I am getting settled into Hakijamii. The staff is great, and I am looking forward to sharing their work. Nairobi is…well, busy. I’m working on getting comfortable with the route to work, and then I’ll start exploring more. City Park, which I pass by on my way in to work, is teeming with monkeys. That will definitely be one of my stops.
In the meantime, I am trying to get acquainted with the status of economic, social, and cultural (ESC) rights here. These include right to adequate housing, right to water, sanitation, education, etc.; Hakijamii works extensively in all of these areas. Housing rights have been accented, I think mainly because of the prevalence of the forced evictions. In addition, the constitution that passed last August guarantees a lot of these rights, which seems great…but while it is a step in the right direction, policing and reconciling the current laws with the new constitution is an entirely different beast.
Hakijamii recently published an annual report evaluating the status of housing rights in Kenya, and a local paper, the Standard, wrote an article on June 2nd about the discrepancies between the Constitution and standing laws.
Friday, I attended a meeting with the Executive Director, Odindo Opiata, regarding the Evictions and Resettlement Guidelines. The meeting consisted of a taskforce charged with redrafting and refining the guidelines and creating a legal framework for the evictions. The taskforce consists of people from Hakijamii, the Ministry of Lands, Ministry of Housing, Nairobi People Settlement Network (NPSN), Kenya Land Alliance, Muungano wa Wanavijiji, and Kenya National Commission on Human Rights (KNCHR).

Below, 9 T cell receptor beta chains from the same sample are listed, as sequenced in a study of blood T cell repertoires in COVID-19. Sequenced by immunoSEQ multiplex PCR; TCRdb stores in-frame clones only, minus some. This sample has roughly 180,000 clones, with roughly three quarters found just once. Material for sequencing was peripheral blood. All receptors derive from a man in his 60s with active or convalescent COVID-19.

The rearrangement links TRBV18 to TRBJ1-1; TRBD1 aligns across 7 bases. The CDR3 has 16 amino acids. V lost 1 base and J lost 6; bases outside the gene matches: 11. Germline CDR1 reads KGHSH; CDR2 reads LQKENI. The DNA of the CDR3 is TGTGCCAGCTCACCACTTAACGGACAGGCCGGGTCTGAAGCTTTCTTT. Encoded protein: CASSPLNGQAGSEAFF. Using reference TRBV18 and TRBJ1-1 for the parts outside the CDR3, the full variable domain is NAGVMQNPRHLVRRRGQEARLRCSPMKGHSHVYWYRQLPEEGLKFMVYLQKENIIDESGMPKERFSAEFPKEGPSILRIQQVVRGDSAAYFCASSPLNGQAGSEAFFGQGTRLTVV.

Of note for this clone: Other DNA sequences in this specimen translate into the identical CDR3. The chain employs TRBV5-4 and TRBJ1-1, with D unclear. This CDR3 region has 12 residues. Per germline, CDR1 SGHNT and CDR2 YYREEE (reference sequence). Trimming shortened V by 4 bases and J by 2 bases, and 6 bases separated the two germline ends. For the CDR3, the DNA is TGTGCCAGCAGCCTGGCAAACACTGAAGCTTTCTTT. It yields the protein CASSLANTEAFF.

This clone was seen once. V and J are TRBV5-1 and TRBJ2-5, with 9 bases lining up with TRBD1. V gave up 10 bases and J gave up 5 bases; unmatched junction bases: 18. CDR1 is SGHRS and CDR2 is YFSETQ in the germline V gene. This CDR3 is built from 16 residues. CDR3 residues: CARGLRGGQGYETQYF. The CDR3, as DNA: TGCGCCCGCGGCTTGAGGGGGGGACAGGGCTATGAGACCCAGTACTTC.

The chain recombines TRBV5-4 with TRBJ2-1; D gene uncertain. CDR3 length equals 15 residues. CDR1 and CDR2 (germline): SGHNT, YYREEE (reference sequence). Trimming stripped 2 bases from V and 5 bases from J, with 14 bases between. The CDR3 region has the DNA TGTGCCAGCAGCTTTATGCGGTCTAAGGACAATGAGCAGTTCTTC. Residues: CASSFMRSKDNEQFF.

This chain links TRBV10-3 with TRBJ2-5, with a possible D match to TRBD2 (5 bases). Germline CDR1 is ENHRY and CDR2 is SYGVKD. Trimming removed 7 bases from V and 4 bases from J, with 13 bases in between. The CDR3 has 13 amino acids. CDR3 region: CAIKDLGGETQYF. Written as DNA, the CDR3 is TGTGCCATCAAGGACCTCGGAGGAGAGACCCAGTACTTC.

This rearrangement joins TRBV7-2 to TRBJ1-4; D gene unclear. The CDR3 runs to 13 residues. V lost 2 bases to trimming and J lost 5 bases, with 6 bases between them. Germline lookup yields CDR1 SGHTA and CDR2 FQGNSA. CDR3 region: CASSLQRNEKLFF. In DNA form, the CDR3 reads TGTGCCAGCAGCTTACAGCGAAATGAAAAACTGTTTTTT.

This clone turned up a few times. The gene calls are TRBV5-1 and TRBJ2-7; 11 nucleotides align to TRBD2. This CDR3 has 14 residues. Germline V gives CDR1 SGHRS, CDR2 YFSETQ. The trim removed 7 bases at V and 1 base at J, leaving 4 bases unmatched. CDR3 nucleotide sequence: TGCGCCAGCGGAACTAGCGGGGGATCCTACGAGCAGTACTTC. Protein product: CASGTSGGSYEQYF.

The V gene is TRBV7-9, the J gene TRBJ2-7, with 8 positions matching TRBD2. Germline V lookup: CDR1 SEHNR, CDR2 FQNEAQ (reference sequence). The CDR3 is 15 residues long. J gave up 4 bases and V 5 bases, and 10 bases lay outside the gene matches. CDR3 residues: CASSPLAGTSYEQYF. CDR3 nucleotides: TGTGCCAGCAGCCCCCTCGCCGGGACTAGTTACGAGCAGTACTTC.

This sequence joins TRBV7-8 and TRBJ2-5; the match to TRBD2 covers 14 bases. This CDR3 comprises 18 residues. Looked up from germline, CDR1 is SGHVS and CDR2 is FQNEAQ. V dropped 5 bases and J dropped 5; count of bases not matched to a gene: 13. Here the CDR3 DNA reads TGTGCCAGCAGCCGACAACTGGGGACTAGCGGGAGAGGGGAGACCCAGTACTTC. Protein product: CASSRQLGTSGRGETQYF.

Maybe I’ve been indoctrinated by law school, but this legal framework seems particularly important. I’ll concede that eminent domain can be a useful and necessary power when used properly, but it is so important that there is a procedure…accountability, consistency, guarantees of rights and compensation. There needs to be a system (besides arbitrary or bribe-based). And these people need to know that system. It was interesting to hear the different perspectives of the various rights-based organizations and government representatives, which can be seen as the opposite sides of the debate.
At the end of the meeting, one of the government representatives introduced himself to me with the customary greeting for a newcomer: “Karibu,” which means welcome. He asked what I was doing in Kenya, so I told him working with Hakijamii. At which point he welcomed me: “Karibu.” I was obviously nervous about this government employee (one of the “bad” guys!) talking to me, and responded, “Oh, I don’t think working with Hakijamii is terrible at all.” Silence on his part. I quickly realized my mistake and giggled awkwardly. Luckily, he thought my bad hearing was funny.
Point for the government. Time to learn some Swahili.
Lesson one: Karibu = welcome (not terrible)
Lesson two: Jambo = hi
Today, I spent more time with my host family before they go on leave. I played soccer with the 9 year-old of the family and toured the International School of Kenya.
We also went to the Soko Soko Market, which only happens once a year, to peruse the crafts. Roaming the outskirts of Nairobi has been great, but still a stark contrast to the work I will be doing. I’m looking forward to my first site visit.
**These aren’t really kangas…but the fabrics were beautiful, all the same!
Sunday will be spent lazily registering for classes (I meant it when I said law school never ends) and reading some material I picked up my first two days of work. Looking forward to learning more about Hakijamii this next week.
Posted By Kristen Maryn
Posted Jun 4th, 2011